Around each anniversary of the "German Autumn" (10 years or 20 years after ...) on can read numerous articles in the press about this "most traumatic phase" of the post war West-German Republic. Most of the journalists though treat this time as a closed chapter of history. But the "German Autumn" is still present as far as most of the special regulations and laws once introduced to fight the RAF have become a regular part of the German Criminal Code. The non-declared state of emergency of the seventies developed into the norm as one can see by looking at various police instruments recently imposed by the government: controls without an initial suspicion, the so called "Schleier-search", video surveillance in public spaces etc.. Most of the anti-terror-laws introduced in the seventies and eighties are still in place in spite of the fact that the RAF stopped its activities at the beginning of the nineties and finally declared its dissolving in 1998. Other groups, considered by the police as "terrorist organizations" and guilty of having carried out violent attacks, also called off their militant politics in the early nineties.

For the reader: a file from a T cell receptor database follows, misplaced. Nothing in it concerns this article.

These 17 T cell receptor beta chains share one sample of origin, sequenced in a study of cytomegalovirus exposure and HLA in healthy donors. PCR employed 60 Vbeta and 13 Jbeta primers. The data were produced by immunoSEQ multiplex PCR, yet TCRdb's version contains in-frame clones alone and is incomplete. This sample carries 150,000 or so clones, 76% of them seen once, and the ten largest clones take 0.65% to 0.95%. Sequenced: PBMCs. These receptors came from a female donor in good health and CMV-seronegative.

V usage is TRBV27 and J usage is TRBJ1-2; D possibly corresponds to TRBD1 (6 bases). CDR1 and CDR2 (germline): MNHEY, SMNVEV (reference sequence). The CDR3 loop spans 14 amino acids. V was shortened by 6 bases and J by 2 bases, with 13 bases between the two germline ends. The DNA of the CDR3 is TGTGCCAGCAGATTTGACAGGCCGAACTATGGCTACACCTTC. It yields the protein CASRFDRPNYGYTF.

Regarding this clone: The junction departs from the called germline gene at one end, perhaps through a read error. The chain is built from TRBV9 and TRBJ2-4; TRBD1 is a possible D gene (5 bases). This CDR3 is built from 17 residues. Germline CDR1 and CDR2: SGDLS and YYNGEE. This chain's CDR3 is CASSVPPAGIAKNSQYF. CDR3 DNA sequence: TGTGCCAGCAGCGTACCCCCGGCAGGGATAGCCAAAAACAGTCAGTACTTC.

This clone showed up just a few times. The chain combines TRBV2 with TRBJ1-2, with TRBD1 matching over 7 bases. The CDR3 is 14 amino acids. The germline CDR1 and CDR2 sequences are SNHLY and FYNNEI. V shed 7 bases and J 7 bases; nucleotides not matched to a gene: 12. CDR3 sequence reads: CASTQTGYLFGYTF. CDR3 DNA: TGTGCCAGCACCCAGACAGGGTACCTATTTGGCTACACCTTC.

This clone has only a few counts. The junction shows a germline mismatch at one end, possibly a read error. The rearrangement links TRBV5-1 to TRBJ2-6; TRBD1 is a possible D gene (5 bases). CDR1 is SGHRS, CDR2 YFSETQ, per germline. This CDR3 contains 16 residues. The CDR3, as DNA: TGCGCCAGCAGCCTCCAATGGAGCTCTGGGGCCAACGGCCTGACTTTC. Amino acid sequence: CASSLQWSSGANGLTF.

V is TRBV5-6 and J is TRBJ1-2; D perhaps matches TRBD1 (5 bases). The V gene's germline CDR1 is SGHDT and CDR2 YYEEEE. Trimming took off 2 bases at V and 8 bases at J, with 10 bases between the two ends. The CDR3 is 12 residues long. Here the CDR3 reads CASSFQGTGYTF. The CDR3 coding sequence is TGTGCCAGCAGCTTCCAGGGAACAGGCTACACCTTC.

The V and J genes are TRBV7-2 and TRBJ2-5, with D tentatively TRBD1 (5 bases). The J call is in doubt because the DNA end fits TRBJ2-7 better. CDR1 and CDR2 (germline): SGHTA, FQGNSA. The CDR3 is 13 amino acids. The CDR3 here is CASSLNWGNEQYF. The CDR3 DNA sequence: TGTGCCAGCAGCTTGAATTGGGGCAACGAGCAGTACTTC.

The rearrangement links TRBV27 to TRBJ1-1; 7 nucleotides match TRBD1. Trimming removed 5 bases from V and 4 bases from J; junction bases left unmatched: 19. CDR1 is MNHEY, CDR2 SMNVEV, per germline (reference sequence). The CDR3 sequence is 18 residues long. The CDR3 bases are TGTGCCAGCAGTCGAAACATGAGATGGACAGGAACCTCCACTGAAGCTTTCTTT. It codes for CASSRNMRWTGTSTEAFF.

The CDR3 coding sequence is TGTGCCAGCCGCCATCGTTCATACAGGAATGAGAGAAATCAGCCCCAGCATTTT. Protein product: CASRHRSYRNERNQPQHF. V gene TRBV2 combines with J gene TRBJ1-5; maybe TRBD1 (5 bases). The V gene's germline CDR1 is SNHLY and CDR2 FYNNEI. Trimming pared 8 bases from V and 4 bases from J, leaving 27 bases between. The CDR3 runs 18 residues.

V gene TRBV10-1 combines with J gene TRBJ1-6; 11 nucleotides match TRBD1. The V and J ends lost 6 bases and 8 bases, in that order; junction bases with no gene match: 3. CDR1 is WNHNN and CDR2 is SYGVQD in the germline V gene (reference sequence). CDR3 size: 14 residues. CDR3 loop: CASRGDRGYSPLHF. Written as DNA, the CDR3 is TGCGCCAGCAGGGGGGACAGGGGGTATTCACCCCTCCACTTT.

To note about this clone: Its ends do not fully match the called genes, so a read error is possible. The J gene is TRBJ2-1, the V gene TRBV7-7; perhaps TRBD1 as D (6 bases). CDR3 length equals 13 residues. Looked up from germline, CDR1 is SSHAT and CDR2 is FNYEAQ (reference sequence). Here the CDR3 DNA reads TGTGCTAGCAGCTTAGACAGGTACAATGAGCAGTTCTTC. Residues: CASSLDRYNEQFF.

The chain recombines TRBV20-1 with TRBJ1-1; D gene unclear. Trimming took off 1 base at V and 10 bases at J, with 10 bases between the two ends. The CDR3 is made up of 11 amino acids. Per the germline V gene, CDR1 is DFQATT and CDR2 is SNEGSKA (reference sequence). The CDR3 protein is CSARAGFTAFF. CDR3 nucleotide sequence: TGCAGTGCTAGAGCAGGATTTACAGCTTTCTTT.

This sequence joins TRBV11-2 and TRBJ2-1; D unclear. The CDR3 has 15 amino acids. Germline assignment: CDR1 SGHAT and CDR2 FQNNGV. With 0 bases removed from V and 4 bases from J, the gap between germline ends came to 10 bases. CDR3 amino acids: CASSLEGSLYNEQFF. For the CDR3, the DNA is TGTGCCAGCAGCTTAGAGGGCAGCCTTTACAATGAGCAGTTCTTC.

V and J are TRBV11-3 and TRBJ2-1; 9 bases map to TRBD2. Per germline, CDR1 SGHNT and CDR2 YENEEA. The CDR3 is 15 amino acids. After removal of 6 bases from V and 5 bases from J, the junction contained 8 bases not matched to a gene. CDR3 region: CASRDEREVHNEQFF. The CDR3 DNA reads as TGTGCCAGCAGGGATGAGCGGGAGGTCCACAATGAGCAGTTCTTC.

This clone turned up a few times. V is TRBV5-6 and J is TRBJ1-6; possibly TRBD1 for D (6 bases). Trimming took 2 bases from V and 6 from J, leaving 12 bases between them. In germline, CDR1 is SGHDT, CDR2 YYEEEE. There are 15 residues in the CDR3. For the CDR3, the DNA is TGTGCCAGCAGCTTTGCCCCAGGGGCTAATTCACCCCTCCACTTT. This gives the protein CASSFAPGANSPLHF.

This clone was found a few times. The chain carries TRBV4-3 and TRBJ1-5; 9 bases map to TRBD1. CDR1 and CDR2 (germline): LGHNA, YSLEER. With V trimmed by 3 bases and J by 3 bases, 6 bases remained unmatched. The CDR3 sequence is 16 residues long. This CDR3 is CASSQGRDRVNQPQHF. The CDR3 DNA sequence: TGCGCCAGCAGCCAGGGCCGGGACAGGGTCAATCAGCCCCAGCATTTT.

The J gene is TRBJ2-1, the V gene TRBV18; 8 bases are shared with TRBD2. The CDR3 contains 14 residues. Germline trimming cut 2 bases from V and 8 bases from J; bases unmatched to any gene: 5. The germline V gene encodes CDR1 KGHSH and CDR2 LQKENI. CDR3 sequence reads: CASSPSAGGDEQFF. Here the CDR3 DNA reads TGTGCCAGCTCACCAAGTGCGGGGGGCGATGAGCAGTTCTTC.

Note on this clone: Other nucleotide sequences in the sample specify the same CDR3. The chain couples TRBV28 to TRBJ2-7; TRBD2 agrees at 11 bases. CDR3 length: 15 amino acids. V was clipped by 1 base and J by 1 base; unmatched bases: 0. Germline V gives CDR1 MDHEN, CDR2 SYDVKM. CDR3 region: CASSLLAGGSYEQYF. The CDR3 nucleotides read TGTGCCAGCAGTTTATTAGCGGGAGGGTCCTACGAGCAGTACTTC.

But the criminal norms § 129 (directed against criminal organizations) and § 129a StGB (directed against terrorist organizations) seem to be of too much importance to the state to easily give them up. The history of § 129 dates back to 1871. Since then this criminal law has been used - labelling the enemy either "underground organization" or "association hostile to the state" - to persecute aggravating leftwing organizations (in very rare cases also rightwing groups):

  • In the last quarter of the 19th century victims of the state persecution were members of the Social Democratic Party (SPD) and the working class movement,
  • during the Weimar Republic members of the "Rote Hilfe", the Communist Party of Germany (KPD) and its political surroundings,
  • and later in the Federal Republic of Germany communists, the opposition to remilitarization, so called "terrorists", squatters, members of the animal liberation and anti-nuclear movement, antifascists etc..